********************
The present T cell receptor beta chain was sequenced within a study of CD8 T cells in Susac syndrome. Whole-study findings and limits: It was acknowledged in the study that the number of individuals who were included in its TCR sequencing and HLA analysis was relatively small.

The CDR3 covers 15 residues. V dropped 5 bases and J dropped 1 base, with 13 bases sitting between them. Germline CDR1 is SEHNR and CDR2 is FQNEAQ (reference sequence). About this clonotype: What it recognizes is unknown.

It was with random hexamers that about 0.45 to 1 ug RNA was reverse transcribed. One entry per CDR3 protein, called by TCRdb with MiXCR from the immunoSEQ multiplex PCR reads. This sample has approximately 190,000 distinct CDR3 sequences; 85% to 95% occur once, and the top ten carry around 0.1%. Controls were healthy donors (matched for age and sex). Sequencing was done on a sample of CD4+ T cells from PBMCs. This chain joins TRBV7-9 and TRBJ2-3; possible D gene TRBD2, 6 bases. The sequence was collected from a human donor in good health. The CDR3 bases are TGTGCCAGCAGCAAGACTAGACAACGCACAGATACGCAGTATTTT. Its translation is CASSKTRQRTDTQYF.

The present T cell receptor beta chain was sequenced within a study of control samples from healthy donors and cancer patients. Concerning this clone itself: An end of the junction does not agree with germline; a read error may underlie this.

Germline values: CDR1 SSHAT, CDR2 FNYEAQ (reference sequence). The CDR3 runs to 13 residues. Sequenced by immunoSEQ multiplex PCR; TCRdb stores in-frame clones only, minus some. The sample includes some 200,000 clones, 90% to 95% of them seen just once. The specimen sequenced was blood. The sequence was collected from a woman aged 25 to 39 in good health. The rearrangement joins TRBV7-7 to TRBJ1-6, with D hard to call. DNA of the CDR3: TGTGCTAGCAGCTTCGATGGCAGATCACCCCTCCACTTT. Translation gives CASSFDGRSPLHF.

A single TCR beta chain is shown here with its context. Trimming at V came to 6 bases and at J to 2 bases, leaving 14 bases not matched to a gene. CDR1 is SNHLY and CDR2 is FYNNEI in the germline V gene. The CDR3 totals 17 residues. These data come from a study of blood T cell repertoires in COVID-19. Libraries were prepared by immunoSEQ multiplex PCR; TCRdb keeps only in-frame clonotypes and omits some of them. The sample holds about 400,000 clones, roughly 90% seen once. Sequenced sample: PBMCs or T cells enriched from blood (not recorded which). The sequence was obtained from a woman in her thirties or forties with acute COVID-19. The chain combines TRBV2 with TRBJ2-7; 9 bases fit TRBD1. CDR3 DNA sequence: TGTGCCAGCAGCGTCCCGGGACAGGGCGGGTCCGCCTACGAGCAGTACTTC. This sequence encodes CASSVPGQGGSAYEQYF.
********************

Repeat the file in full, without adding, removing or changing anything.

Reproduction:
The present T cell receptor beta chain was sequenced within a study of CD8 T cells in Susac syndrome. Whole-study findings and limits: It was acknowledged in the study that the number of individuals who were included in its TCR sequencing and HLA analysis was relatively small.

The CDR3 covers 15 residues. V dropped 5 bases and J dropped 1 base, with 13 bases sitting between them. Germline CDR1 is SEHNR and CDR2 is FQNEAQ (reference sequence). About this clonotype: What it recognizes is unknown.

It was with random hexamers that about 0.45 to 1 ug RNA was reverse transcribed. One entry per CDR3 protein, called by TCRdb with MiXCR from the immunoSEQ multiplex PCR reads. This sample has approximately 190,000 distinct CDR3 sequences; 85% to 95% occur once, and the top ten carry around 0.1%. Controls were healthy donors (matched for age and sex). Sequencing was done on a sample of CD4+ T cells from PBMCs. This chain joins TRBV7-9 and TRBJ2-3; possible D gene TRBD2, 6 bases. The sequence was collected from a human donor in good health. The CDR3 bases are TGTGCCAGCAGCAAGACTAGACAACGCACAGATACGCAGTATTTT. Its translation is CASSKTRQRTDTQYF.

The present T cell receptor beta chain was sequenced within a study of control samples from healthy donors and cancer patients. Concerning this clone itself: An end of the junction does not agree with germline; a read error may underlie this.

Germline values: CDR1 SSHAT, CDR2 FNYEAQ (reference sequence). The CDR3 runs to 13 residues. Sequenced by immunoSEQ multiplex PCR; TCRdb stores in-frame clones only, minus some. The sample includes some 200,000 clones, 90% to 95% of them seen just once. The specimen sequenced was blood. The sequence was collected from a woman aged 25 to 39 in good health. The rearrangement joins TRBV7-7 to TRBJ1-6, with D hard to call. DNA of the CDR3: TGTGCTAGCAGCTTCGATGGCAGATCACCCCTCCACTTT. Translation gives CASSFDGRSPLHF.

A single TCR beta chain is shown here with its context. Trimming at V came to 6 bases and at J to 2 bases, leaving 14 bases not matched to a gene. CDR1 is SNHLY and CDR2 is FYNNEI in the germline V gene. The CDR3 totals 17 residues. These data come from a study of blood T cell repertoires in COVID-19. Libraries were prepared by immunoSEQ multiplex PCR; TCRdb keeps only in-frame clonotypes and omits some of them. The sample holds about 400,000 clones, roughly 90% seen once. Sequenced sample: PBMCs or T cells enriched from blood (not recorded which). The sequence was obtained from a woman in her thirties or forties with acute COVID-19. The chain combines TRBV2 with TRBJ2-7; 9 bases fit TRBD1. CDR3 DNA sequence: TGTGCCAGCAGCGTCCCGGGACAGGGCGGGTCCGCCTACGAGCAGTACTTC. This sequence encodes CASSVPGQGGSAYEQYF.